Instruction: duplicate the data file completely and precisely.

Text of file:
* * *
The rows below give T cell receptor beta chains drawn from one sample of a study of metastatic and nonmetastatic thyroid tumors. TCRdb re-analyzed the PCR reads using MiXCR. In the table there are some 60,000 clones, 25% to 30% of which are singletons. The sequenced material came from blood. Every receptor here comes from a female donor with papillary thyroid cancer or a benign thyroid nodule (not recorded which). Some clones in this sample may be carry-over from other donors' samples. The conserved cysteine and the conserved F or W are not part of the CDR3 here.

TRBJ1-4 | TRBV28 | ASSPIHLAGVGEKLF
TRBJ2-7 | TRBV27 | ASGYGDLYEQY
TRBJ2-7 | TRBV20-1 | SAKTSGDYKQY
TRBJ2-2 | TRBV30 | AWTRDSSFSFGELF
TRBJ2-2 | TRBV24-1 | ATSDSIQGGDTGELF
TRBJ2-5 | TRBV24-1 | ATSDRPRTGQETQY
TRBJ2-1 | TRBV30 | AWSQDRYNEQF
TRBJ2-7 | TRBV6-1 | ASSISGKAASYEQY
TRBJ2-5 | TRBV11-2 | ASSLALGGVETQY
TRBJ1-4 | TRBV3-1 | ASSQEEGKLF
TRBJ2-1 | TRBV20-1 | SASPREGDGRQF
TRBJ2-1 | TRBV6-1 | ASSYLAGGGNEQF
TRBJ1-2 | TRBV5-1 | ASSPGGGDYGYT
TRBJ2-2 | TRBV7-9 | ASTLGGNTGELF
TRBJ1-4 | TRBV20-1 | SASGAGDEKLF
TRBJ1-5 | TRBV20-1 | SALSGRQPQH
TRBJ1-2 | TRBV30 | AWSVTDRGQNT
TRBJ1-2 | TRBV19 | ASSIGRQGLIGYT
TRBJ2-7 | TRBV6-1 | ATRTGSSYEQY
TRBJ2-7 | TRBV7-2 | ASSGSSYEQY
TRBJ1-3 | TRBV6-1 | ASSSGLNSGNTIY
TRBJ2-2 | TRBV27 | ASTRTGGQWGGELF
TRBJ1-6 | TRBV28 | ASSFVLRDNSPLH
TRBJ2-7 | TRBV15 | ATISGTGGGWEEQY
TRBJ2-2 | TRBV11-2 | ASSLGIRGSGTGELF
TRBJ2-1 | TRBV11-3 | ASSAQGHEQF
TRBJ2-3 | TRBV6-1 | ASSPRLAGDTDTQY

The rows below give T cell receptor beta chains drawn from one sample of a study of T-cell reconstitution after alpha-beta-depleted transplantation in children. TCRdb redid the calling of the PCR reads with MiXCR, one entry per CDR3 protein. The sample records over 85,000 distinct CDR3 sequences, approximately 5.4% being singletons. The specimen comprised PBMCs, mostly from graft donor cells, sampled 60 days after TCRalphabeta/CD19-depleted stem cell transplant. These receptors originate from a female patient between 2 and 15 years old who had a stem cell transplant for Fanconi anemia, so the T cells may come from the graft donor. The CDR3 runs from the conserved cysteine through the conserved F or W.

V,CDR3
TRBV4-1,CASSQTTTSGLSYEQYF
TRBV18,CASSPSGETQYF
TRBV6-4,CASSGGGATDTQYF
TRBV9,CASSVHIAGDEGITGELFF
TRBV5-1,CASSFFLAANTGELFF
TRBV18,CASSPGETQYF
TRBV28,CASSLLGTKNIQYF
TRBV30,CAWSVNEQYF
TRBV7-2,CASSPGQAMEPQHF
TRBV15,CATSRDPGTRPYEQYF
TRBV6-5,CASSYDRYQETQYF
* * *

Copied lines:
The rows below give T cell receptor beta chains drawn from one sample of a study of metastatic and nonmetastatic thyroid tumors. TCRdb re-analyzed the PCR reads using MiXCR. In the table there are some 60,000 clones, 25% to 30% of which are singletons. The sequenced material came from blood. Every receptor here comes from a female donor with papillary thyroid cancer or a benign thyroid nodule (not recorded which). Some clones in this sample may be carry-over from other donors' samples. The conserved cysteine and the conserved F or W are not part of the CDR3 here.

TRBJ1-4 | TRBV28 | ASSPIHLAGVGEKLF
TRBJ2-7 | TRBV27 | ASGYGDLYEQY
TRBJ2-7 | TRBV20-1 | SAKTSGDYKQY
TRBJ2-2 | TRBV30 | AWTRDSSFSFGELF
TRBJ2-2 | TRBV24-1 | ATSDSIQGGDTGELF
TRBJ2-5 | TRBV24-1 | ATSDRPRTGQETQY
TRBJ2-1 | TRBV30 | AWSQDRYNEQF
TRBJ2-7 | TRBV6-1 | ASSISGKAASYEQY
TRBJ2-5 | TRBV11-2 | ASSLALGGVETQY
TRBJ1-4 | TRBV3-1 | ASSQEEGKLF
TRBJ2-1 | TRBV20-1 | SASPREGDGRQF
TRBJ2-1 | TRBV6-1 | ASSYLAGGGNEQF
TRBJ1-2 | TRBV5-1 | ASSPGGGDYGYT
TRBJ2-2 | TRBV7-9 | ASTLGGNTGELF
TRBJ1-4 | TRBV20-1 | SASGAGDEKLF
TRBJ1-5 | TRBV20-1 | SALSGRQPQH
TRBJ1-2 | TRBV30 | AWSVTDRGQNT
TRBJ1-2 | TRBV19 | ASSIGRQGLIGYT
TRBJ2-7 | TRBV6-1 | ATRTGSSYEQY
TRBJ2-7 | TRBV7-2 | ASSGSSYEQY
TRBJ1-3 | TRBV6-1 | ASSSGLNSGNTIY
TRBJ2-2 | TRBV27 | ASTRTGGQWGGELF
TRBJ1-6 | TRBV28 | ASSFVLRDNSPLH
TRBJ2-7 | TRBV15 | ATISGTGGGWEEQY
TRBJ2-2 | TRBV11-2 | ASSLGIRGSGTGELF
TRBJ2-1 | TRBV11-3 | ASSAQGHEQF
TRBJ2-3 | TRBV6-1 | ASSPRLAGDTDTQY

The rows below give T cell receptor beta chains drawn from one sample of a study of T-cell reconstitution after alpha-beta-depleted transplantation in children. TCRdb redid the calling of the PCR reads with MiXCR, one entry per CDR3 protein. The sample records over 85,000 distinct CDR3 sequences, approximately 5.4% being singletons. The specimen comprised PBMCs, mostly from graft donor cells, sampled 60 days after TCRalphabeta/CD19-depleted stem cell transplant. These receptors originate from a female patient between 2 and 15 years old who had a stem cell transplant for Fanconi anemia, so the T cells may come from the graft donor. The CDR3 runs from the conserved cysteine through the conserved F or W.

V,CDR3
TRBV4-1,CASSQTTTSGLSYEQYF
TRBV18,CASSPSGETQYF
TRBV6-4,CASSGGGATDTQYF
TRBV9,CASSVHIAGDEGITGELFF
TRBV5-1,CASSFFLAANTGELFF
TRBV18,CASSPGETQYF
TRBV28,CASSLLGTKNIQYF
TRBV30,CAWSVNEQYF
TRBV7-2,CASSPGQAMEPQHF
TRBV15,CATSRDPGTRPYEQYF
TRBV6-5,CASSYDRYQETQYF